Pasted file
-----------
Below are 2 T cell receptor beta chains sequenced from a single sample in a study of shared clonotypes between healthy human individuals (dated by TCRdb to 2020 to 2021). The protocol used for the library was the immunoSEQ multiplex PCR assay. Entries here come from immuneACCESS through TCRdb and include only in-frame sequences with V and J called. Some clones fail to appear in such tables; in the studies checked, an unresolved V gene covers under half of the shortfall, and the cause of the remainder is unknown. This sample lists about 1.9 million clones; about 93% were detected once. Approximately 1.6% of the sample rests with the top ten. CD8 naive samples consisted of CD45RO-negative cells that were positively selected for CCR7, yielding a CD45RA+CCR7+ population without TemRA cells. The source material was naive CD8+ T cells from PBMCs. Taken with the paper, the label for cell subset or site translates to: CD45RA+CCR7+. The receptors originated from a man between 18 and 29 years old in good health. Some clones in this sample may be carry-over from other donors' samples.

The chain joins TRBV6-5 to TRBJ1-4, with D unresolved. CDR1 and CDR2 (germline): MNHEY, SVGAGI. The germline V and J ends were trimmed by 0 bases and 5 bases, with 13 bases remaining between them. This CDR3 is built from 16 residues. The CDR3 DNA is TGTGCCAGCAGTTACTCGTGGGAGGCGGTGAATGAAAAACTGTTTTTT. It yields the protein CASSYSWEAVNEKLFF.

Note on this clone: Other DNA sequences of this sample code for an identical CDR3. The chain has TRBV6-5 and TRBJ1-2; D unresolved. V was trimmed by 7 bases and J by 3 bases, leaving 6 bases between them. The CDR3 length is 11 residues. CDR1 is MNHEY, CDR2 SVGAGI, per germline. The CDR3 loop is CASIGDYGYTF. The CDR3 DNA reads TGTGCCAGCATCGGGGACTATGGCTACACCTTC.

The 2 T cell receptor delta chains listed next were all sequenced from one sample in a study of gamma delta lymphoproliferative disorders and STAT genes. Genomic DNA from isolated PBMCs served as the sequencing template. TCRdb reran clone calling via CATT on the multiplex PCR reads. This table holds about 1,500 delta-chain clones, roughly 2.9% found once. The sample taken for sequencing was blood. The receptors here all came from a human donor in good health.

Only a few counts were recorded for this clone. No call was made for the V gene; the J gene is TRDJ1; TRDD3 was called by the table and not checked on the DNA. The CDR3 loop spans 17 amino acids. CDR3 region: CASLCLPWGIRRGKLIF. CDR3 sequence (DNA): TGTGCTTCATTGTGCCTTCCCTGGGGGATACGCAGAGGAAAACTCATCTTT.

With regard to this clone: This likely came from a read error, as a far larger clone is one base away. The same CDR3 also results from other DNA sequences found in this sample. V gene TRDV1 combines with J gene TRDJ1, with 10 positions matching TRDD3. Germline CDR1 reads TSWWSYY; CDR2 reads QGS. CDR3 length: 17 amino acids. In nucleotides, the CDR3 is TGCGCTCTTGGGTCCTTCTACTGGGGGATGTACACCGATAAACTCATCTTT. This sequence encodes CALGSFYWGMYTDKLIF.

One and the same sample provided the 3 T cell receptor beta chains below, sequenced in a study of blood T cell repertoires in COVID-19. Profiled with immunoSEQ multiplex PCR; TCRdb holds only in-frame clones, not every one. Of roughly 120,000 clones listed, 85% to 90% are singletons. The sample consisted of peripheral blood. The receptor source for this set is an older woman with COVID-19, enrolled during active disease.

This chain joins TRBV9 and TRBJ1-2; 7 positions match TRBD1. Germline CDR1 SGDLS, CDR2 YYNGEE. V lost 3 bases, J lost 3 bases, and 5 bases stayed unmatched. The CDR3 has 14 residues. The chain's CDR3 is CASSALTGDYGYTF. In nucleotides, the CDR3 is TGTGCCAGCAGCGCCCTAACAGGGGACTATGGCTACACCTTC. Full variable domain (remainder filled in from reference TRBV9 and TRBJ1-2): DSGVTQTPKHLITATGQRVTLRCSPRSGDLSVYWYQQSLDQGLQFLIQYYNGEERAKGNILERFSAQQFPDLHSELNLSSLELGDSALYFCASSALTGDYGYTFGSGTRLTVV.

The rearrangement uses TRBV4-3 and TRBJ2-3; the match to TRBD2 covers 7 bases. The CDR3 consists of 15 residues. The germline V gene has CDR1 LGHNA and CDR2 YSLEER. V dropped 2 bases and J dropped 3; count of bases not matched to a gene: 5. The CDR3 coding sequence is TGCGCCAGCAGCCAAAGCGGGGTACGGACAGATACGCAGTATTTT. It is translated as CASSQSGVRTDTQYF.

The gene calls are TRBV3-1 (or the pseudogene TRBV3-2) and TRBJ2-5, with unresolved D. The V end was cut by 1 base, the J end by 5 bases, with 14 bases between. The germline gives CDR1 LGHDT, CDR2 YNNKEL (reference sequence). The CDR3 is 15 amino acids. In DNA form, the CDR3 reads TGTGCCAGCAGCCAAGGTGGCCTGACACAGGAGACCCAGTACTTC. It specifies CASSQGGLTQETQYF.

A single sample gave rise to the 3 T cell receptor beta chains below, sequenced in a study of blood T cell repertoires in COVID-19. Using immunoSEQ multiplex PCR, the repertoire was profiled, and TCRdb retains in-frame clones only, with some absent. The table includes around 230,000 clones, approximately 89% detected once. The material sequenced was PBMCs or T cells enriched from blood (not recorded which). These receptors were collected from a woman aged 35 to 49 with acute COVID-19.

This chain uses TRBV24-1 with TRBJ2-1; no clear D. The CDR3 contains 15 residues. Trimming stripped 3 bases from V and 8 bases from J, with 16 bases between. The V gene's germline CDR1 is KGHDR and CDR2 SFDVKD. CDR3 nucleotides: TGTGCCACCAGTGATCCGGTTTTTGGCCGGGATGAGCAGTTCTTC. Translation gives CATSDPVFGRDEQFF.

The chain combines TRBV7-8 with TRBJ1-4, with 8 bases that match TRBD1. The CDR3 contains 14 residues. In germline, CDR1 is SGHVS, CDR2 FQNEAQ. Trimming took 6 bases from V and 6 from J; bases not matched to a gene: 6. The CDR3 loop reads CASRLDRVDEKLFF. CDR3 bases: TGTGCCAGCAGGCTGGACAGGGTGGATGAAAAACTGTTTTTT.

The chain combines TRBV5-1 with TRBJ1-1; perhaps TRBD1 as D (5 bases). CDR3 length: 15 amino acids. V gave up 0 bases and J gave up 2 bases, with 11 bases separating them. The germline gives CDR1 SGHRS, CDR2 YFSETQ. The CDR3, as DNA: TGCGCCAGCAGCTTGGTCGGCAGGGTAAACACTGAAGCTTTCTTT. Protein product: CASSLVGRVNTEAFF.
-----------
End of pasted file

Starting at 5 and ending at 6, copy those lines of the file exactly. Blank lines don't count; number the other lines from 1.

Only a few counts were recorded for this clone. No call was made for the V gene; the J gene is TRDJ1; TRDD3 was called by the table and not checked on the DNA. The CDR3 loop spans 17 amino acids. CDR3 region: CASLCLPWGIRRGKLIF. CDR3 sequence (DNA): TGTGCTTCATTGTGCCTTCCCTGGGGGATACGCAGAGGAAAACTCATCTTT.

With regard to this clone: This likely came from a read error, as a far larger clone is one base away. The same CDR3 also results from other DNA sequences found in this sample. V gene TRDV1 combines with J gene TRDJ1, with 10 positions matching TRDD3. Germline CDR1 reads TSWWSYY; CDR2 reads QGS. CDR3 length: 17 amino acids. In nucleotides, the CDR3 is TGCGCTCTTGGGTCCTTCTACTGGGGGATGTACACCGATAAACTCATCTTT. This sequence encodes CALGSFYWGMYTDKLIF.